Turning Friday into Erev Shabbat
Rabbi Joseph B. Soloveitchik used to say that the true mark of a pious Jew is not that he or she is a shomer Shabbat but is a shomer Erev Shabbat.
When my family and I arrived in Israel in 1996, among the many adjustments we needed to make, was to the loss of Sunday as a day off. Friday, at first, seemed a poor substitute. After all, in the U.S., we left work early on Friday, according to the calendar. That said, there were certainly times when the transition from weekday to Shabbat was via a three minute shower. Eventually, in Israel, I came to value my Fridays and the loss of Sunday was more than fairly compensated.
What initiated the change was realizing that living in Israel didn’t necessarily equate to regularly visiting the Kotel (the Western Wall). As with many things for me, instituting a new pattern was a precursor to changing behavior. Friday morning was a natural time, in that I didn’t have any pressing commitments afterward. There started a routine that continues to this day; of praying with a very special minyan (prayer quorum) with the sunrise. Then, coming home at an earlier hour provides opportunities for study, contemplation, and preparation for Shabbat.
Our Sages teach that one who prepares on Friday eats on Shabbat (Talmud, Avoda Zara 3a.) We name the days of the week in Hebrew, first day, second day, and so on, all pointing to Shabbat. Furthermore, the days themselves have an intrinsic association in that Sunday, Monday, Tuesday belong to the previous Shabbat (one can make Havdala, the ceremony demarking the distinction between Shabbat and the weekday up until Tuesday sunset) and Wednesday, Thursday, Friday belong to the coming Shabbat.
The Rav, Rabbi Joseph B. Soloveitchik used to say that the true mark of a pious Jew is not that he or she is a shomer Shabbat (a Sabbath observer) but is a shomer Erev Shabbat (one who properly prepares on the eve of the Sabbath.) There are certainly physical preparations that are necessary to properly enjoy Shabbat, but the mental and spiritual preparations are no less important.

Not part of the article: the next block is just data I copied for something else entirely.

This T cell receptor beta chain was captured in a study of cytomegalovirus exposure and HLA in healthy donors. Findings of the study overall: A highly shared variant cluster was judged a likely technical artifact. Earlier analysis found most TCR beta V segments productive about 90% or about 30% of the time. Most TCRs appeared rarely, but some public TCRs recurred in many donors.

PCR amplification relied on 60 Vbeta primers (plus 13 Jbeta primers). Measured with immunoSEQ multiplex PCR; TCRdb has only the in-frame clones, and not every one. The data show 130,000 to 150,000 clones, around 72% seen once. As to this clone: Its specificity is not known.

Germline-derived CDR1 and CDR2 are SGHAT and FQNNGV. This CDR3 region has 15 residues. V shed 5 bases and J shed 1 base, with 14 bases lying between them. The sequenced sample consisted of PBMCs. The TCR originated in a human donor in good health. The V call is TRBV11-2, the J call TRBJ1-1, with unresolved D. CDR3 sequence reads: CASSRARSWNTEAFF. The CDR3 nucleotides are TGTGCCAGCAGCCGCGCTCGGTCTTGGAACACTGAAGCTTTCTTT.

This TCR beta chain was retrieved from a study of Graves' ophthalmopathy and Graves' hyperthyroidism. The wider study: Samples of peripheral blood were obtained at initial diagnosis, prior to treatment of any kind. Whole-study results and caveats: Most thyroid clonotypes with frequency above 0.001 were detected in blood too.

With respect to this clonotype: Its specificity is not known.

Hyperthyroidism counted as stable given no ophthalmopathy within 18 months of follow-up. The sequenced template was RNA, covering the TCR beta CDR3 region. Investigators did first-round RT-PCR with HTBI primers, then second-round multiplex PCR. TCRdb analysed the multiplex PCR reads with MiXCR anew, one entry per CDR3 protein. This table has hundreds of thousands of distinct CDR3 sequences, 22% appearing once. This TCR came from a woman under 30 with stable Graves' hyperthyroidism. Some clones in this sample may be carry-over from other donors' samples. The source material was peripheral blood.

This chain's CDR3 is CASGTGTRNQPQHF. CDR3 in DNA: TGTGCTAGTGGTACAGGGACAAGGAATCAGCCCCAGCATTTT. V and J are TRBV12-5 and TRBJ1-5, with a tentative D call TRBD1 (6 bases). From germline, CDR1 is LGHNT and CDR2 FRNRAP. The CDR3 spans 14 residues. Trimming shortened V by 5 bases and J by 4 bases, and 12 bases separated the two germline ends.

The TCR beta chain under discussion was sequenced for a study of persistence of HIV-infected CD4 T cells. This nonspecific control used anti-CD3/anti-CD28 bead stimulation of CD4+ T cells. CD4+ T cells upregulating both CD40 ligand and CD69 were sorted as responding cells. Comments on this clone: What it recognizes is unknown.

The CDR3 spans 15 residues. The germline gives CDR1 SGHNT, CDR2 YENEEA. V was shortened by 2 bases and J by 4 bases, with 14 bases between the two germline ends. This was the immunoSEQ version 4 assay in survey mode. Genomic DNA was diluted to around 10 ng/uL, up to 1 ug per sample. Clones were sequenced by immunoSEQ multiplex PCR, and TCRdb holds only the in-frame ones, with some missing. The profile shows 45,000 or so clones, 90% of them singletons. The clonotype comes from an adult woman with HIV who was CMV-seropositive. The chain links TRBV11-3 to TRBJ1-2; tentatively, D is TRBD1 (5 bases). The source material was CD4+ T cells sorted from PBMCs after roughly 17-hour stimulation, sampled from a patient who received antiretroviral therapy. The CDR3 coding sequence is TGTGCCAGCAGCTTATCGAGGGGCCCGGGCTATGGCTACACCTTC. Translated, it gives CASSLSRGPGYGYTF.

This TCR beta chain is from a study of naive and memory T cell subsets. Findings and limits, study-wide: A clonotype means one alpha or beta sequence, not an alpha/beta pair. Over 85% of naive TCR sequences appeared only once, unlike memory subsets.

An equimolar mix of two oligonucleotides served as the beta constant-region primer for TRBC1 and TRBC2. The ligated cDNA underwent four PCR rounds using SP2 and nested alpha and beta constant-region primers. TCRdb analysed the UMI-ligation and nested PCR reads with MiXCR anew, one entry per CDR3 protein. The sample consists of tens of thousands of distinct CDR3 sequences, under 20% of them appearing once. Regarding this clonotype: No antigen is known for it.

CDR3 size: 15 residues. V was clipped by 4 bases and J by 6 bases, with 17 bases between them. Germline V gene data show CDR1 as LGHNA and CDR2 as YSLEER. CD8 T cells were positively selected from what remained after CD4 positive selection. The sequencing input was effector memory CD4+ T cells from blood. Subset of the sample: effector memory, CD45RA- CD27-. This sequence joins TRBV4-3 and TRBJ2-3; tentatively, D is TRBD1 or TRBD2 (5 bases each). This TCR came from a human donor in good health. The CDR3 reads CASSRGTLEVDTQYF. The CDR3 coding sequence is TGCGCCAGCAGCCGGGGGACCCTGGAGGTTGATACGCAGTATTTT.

In addition to praying at the Kotel, a seemingly small additional decision completed the transformation from Friday to Erev Shabbat: I started to go out for breakfast with my wife, Debbie. We found this time – while the kids were at school - an oasis for catching up, for decompressing, and for re-connecting before the rush of Shabbat preparations. We came to treasure this time so much that when we missed it, Shabbat was not the same. We have maintained this ritual for over fifteen years and so, when Debbie’s employment started requiring her to work Friday mornings, we moved our date to an early afternoon brunch.
There are times when the calendar changes the nature of the day. This year, in Jerusalem, Shushan Purim fell on Erev Shabbat. The challenges of fulfilling all the commandments, including a festive meal with ample alcoholic beverages, gave us the opportunity to transition from what our tradition teaches is the holiest day, to the Holy day. In less than two weeks, Erev Pesach falls on Erev Shabbat, and with the extra pressures of eliminating the last of the leaven and organizing the Seder, we might lose sight that G-d is truly there in the details, in all the preparations, for the body, as well as the soul.
Then there was last week, when the Jerusalem Marathon fell on Erev Shabbat. What an amazing opportunity it was to be out in the sun, rain, and even hail. The appreciation that came out of participating in the 10 kilometer event, for that week, became part of my preparation for Shabbat. For that Erev Shabbat, I was able join together with my fellow Jerusalemites and others from around the world in a unifying experience, to revel in our Holy City, and to realize just how fortunate we are.
Rabbi Yehoshua Looks is Managing Director of HaOhel Institutions in Jerusalem, now launching a new venture, Threshold, fostering Jewish Educational Entrepreneurship.
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